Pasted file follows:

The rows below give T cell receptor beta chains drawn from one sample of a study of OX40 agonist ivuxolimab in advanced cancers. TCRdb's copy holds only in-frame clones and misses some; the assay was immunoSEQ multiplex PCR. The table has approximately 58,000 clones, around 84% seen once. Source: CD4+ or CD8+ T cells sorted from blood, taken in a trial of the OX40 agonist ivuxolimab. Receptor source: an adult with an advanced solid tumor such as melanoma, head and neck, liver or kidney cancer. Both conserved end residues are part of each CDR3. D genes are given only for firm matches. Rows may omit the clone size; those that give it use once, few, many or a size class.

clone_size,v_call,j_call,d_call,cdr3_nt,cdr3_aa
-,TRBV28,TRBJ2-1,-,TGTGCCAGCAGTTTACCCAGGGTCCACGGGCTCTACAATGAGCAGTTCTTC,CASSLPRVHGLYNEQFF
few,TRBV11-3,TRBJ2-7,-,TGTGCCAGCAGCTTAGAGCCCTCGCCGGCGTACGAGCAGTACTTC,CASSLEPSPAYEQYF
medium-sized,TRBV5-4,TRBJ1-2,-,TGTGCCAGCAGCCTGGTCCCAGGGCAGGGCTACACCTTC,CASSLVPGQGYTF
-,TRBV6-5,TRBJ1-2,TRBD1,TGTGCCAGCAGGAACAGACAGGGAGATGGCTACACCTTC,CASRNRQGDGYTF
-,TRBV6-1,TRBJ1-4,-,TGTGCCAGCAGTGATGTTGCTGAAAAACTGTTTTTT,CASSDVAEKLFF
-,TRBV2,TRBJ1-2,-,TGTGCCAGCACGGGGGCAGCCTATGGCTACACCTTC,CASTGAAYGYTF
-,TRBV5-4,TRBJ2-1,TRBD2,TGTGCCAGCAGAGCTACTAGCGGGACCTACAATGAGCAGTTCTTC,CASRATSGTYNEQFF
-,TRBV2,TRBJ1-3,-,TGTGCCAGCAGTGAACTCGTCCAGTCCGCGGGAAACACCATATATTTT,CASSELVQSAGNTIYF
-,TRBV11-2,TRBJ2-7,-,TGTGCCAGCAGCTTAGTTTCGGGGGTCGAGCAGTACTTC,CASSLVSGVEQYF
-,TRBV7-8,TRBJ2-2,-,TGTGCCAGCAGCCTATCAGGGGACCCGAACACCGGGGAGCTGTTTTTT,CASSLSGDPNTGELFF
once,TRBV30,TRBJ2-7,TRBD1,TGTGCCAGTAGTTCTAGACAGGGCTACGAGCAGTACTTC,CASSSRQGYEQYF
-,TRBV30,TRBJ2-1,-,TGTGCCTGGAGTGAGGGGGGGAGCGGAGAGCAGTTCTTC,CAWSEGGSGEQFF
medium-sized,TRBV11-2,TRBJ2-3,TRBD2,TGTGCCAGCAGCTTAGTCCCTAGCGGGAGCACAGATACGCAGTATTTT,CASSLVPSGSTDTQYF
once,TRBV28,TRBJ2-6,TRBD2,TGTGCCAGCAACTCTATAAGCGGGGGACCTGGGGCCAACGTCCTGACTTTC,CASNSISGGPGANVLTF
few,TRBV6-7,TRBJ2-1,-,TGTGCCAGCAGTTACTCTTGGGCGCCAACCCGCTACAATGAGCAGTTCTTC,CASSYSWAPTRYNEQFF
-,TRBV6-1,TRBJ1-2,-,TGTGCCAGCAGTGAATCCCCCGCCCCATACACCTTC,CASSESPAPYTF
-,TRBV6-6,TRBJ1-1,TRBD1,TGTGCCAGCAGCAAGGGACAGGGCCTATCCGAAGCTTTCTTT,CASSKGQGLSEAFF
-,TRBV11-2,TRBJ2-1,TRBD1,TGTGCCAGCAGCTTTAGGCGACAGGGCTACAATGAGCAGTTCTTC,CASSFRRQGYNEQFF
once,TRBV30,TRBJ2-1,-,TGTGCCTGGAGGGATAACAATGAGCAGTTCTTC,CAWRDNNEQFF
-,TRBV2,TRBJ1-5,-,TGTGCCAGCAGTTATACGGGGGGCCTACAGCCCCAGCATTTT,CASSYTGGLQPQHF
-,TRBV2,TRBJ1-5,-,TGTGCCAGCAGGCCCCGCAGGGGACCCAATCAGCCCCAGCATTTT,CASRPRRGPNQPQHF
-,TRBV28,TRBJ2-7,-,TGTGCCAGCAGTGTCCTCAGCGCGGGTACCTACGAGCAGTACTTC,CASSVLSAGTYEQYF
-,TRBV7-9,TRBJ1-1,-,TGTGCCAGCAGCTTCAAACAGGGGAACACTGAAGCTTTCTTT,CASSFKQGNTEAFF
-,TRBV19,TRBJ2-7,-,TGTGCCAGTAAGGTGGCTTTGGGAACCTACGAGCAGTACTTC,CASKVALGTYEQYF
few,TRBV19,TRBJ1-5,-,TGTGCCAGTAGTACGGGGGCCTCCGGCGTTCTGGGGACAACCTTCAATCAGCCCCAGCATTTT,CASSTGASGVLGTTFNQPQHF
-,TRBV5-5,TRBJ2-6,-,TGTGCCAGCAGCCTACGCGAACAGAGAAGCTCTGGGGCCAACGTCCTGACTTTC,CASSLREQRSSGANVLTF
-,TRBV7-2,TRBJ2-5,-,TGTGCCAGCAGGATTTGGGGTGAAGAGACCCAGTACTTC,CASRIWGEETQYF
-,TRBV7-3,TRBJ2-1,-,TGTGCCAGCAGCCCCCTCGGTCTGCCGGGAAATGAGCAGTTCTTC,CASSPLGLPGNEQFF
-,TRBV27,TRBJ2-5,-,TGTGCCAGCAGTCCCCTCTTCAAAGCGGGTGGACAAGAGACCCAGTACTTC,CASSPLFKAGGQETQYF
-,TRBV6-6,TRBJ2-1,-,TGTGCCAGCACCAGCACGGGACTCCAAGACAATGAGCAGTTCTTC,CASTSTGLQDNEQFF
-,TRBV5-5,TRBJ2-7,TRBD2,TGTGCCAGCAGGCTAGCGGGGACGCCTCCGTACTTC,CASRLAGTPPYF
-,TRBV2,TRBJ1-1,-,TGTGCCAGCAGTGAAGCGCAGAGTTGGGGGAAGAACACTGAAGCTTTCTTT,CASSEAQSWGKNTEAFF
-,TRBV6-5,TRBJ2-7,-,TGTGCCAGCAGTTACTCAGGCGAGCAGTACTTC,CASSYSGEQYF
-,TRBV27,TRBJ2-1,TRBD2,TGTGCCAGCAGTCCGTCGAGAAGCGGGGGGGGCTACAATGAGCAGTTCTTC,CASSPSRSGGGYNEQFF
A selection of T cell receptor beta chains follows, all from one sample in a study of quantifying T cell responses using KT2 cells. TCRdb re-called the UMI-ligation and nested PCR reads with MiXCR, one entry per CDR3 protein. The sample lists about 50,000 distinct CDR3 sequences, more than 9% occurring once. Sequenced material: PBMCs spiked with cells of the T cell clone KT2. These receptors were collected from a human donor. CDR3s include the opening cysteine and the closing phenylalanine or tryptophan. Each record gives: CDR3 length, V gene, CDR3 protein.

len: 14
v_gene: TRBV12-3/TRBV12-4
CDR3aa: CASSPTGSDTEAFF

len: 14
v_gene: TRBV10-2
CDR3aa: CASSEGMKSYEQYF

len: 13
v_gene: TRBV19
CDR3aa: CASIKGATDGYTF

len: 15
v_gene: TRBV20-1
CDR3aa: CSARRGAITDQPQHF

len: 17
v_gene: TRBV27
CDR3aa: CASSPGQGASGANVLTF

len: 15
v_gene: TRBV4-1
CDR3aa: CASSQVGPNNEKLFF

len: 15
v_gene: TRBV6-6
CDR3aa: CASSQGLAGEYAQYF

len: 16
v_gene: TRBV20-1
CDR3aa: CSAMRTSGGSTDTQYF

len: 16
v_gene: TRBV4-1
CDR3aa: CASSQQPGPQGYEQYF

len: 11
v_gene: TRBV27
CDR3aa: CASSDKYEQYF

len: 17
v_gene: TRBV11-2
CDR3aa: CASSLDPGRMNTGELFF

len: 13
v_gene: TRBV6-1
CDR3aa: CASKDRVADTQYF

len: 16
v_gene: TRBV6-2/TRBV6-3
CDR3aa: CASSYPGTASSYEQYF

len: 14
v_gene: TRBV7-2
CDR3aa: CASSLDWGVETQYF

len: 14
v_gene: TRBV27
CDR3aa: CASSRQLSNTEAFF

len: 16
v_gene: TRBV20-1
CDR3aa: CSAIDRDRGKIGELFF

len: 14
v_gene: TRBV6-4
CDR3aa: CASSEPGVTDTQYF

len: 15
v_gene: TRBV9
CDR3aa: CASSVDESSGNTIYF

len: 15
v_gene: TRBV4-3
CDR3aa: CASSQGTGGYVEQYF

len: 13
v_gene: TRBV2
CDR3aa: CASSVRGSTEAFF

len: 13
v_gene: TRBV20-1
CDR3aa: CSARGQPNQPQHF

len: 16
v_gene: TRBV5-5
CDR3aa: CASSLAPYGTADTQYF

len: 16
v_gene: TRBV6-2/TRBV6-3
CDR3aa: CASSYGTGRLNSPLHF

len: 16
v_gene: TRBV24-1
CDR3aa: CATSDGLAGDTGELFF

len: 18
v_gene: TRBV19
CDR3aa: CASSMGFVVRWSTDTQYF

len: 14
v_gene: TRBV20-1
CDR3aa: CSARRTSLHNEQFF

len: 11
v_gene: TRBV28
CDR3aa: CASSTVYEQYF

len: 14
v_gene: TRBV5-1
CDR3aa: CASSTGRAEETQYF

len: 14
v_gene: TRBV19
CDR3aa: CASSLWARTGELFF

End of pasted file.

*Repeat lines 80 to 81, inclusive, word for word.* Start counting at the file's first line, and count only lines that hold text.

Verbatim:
len: 14
v_gene: TRBV27